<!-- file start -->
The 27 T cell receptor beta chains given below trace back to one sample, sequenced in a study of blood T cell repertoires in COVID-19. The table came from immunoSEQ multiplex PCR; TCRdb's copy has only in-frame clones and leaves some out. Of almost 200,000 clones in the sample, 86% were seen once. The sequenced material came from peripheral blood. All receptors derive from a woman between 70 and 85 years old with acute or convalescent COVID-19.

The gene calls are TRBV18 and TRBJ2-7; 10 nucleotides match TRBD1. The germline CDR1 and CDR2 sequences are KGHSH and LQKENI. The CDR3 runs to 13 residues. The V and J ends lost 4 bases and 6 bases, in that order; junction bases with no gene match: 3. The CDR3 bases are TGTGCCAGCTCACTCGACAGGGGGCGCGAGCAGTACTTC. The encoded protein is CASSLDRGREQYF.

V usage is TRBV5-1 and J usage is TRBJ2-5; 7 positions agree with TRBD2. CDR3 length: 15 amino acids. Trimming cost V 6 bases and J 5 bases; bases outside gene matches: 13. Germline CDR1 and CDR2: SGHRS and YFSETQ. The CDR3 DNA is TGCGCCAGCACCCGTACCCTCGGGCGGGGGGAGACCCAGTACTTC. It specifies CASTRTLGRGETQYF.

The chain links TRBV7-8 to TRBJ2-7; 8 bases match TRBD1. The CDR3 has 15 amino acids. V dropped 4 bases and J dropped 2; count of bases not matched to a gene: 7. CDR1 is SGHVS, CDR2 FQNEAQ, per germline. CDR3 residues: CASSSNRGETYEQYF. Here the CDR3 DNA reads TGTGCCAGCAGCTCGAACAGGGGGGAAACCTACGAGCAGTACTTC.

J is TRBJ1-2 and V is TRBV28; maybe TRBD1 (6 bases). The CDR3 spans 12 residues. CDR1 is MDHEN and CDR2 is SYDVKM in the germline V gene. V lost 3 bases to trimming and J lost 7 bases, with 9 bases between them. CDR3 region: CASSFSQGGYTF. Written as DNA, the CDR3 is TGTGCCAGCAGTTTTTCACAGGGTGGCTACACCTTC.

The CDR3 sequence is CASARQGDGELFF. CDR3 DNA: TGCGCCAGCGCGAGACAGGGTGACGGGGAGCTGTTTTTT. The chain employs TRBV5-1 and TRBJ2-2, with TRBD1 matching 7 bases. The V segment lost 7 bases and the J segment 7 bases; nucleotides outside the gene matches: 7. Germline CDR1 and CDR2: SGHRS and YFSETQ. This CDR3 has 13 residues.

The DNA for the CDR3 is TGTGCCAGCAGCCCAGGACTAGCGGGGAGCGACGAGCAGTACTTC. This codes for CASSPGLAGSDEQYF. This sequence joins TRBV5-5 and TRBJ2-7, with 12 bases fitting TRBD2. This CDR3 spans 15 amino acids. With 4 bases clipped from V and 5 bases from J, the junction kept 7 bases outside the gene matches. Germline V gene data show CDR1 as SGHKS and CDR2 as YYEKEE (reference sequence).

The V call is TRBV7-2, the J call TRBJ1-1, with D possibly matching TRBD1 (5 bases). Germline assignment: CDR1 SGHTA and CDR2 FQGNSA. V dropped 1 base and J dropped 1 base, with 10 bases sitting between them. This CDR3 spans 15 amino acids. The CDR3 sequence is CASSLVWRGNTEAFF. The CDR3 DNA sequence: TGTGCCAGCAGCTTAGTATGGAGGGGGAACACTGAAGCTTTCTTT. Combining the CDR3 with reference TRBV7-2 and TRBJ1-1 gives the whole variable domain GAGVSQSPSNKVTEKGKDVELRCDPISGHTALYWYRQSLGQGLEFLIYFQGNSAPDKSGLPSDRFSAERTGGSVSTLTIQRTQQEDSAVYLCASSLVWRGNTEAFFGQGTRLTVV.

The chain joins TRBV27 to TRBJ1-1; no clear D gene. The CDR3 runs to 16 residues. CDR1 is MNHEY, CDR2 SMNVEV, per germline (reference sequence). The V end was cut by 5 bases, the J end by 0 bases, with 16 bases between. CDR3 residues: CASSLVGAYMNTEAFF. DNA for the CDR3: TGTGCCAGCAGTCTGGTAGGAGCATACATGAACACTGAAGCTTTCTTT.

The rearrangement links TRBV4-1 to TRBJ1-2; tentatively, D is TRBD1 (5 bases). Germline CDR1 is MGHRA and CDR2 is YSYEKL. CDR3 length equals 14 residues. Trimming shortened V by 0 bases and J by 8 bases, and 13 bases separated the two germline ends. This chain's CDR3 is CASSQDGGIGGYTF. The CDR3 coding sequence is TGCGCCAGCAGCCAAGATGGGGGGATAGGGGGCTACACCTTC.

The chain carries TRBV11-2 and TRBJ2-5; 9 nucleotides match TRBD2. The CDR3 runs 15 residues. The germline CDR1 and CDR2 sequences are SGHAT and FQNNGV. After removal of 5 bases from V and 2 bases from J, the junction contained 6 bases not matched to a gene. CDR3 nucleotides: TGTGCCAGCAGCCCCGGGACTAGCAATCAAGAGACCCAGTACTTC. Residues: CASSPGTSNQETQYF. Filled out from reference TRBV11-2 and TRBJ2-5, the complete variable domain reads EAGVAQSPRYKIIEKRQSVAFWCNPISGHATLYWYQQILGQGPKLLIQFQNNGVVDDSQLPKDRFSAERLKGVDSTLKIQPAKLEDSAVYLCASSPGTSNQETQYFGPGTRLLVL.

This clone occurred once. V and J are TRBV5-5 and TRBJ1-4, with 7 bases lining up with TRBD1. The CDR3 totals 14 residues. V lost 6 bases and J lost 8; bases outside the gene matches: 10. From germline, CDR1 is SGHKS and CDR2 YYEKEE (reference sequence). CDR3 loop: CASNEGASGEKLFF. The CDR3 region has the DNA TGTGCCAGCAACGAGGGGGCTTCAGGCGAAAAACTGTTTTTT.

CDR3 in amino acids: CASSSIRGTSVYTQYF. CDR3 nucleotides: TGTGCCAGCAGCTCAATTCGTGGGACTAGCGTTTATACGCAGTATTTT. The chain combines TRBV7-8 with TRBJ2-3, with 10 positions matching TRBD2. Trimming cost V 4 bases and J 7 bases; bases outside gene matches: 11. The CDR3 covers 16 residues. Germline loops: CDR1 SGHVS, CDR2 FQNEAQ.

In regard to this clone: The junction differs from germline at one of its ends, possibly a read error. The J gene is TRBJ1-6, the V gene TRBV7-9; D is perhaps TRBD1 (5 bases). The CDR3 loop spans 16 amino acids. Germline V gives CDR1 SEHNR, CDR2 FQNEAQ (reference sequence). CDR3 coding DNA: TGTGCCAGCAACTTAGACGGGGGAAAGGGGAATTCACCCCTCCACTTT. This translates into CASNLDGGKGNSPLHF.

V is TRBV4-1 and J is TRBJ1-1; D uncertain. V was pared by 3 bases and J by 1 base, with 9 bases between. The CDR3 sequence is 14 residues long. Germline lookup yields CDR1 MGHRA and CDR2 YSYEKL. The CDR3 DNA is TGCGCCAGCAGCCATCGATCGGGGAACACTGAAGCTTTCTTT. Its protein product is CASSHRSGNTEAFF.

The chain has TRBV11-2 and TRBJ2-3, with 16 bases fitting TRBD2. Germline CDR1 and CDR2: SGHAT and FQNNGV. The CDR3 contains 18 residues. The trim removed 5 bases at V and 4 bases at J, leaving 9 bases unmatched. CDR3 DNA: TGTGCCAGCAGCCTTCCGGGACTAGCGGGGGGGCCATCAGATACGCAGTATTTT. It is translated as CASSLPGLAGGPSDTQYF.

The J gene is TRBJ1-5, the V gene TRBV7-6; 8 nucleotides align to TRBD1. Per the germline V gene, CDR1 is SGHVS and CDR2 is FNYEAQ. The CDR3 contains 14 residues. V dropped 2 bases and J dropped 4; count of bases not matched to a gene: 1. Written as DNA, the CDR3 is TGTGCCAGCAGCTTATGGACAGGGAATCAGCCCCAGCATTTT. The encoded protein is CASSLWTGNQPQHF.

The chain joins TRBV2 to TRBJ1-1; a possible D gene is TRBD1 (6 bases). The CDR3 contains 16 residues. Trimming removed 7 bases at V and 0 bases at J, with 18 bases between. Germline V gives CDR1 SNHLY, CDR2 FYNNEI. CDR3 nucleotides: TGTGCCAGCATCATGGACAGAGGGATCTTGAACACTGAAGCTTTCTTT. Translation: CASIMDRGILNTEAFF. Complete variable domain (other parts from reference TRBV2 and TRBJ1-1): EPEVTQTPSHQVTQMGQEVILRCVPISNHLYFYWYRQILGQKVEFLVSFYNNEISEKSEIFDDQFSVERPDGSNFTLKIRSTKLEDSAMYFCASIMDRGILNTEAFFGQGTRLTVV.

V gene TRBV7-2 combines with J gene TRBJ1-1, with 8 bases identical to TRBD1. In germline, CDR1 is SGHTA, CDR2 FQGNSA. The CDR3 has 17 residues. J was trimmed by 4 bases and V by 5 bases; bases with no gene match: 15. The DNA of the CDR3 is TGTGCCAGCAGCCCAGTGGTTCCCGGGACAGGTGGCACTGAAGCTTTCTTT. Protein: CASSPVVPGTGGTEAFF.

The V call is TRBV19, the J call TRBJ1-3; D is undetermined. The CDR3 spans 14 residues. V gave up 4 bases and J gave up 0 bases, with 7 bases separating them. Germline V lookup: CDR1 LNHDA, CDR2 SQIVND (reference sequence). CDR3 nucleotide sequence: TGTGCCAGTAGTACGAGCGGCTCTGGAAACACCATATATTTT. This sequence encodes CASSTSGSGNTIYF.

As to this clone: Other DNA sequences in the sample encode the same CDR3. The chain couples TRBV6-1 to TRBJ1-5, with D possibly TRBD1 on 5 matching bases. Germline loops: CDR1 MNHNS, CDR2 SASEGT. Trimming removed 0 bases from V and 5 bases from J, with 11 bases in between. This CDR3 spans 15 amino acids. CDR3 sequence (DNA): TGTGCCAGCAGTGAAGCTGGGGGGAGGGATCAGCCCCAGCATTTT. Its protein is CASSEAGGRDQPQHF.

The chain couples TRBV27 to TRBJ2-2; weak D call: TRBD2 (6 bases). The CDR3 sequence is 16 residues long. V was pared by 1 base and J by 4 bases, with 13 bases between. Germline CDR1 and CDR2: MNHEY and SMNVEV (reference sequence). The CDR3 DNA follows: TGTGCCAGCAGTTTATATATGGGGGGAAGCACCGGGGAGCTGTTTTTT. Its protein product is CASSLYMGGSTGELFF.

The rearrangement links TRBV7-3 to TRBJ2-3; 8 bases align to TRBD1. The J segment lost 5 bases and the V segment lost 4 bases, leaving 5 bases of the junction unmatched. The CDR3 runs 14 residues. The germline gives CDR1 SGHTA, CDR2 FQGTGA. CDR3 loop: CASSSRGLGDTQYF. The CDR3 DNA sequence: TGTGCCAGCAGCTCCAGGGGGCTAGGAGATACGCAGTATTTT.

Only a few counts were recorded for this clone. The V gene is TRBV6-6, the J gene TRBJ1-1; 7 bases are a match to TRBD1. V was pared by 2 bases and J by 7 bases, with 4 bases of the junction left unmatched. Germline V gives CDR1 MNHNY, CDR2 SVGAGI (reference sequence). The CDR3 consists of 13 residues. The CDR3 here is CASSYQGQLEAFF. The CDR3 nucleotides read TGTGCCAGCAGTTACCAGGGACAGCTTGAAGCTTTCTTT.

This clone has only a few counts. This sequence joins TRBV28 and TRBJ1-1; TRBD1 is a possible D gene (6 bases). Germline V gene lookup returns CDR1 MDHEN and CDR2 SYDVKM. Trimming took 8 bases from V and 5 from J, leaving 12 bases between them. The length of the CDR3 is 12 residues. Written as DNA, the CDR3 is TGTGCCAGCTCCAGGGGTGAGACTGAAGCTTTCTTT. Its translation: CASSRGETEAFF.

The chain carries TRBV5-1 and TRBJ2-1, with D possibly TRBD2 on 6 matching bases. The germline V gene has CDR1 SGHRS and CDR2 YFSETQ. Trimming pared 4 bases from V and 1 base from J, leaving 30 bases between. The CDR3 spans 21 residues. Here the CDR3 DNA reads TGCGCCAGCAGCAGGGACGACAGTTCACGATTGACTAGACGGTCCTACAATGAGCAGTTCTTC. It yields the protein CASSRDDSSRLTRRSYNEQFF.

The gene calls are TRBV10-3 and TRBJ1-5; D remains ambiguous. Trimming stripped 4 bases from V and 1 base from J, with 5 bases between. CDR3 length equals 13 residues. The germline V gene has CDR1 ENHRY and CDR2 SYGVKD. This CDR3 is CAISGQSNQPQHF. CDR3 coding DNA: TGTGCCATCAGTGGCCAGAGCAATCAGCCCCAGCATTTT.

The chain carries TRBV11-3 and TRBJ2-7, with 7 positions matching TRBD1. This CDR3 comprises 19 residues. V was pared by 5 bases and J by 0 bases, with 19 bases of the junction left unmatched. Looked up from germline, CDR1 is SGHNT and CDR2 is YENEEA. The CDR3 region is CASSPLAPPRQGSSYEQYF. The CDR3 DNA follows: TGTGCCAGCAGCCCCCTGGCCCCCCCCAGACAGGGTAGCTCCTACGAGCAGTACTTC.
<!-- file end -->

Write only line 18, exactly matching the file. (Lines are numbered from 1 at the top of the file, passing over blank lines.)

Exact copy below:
The chain joins TRBV2 to TRBJ1-1; a possible D gene is TRBD1 (6 bases). The CDR3 contains 16 residues. Trimming removed 7 bases at V and 0 bases at J, with 18 bases between. Germline V gives CDR1 SNHLY, CDR2 FYNNEI. CDR3 nucleotides: TGTGCCAGCATCATGGACAGAGGGATCTTGAACACTGAAGCTTTCTTT. Translation: CASIMDRGILNTEAFF. Complete variable domain (other parts from reference TRBV2 and TRBJ1-1): EPEVTQTPSHQVTQMGQEVILRCVPISNHLYFYWYRQILGQKVEFLVSFYNNEISEKSEIFDDQFSVERPDGSNFTLKIRSTKLEDSAMYFCASIMDRGILNTEAFFGQGTRLTVV.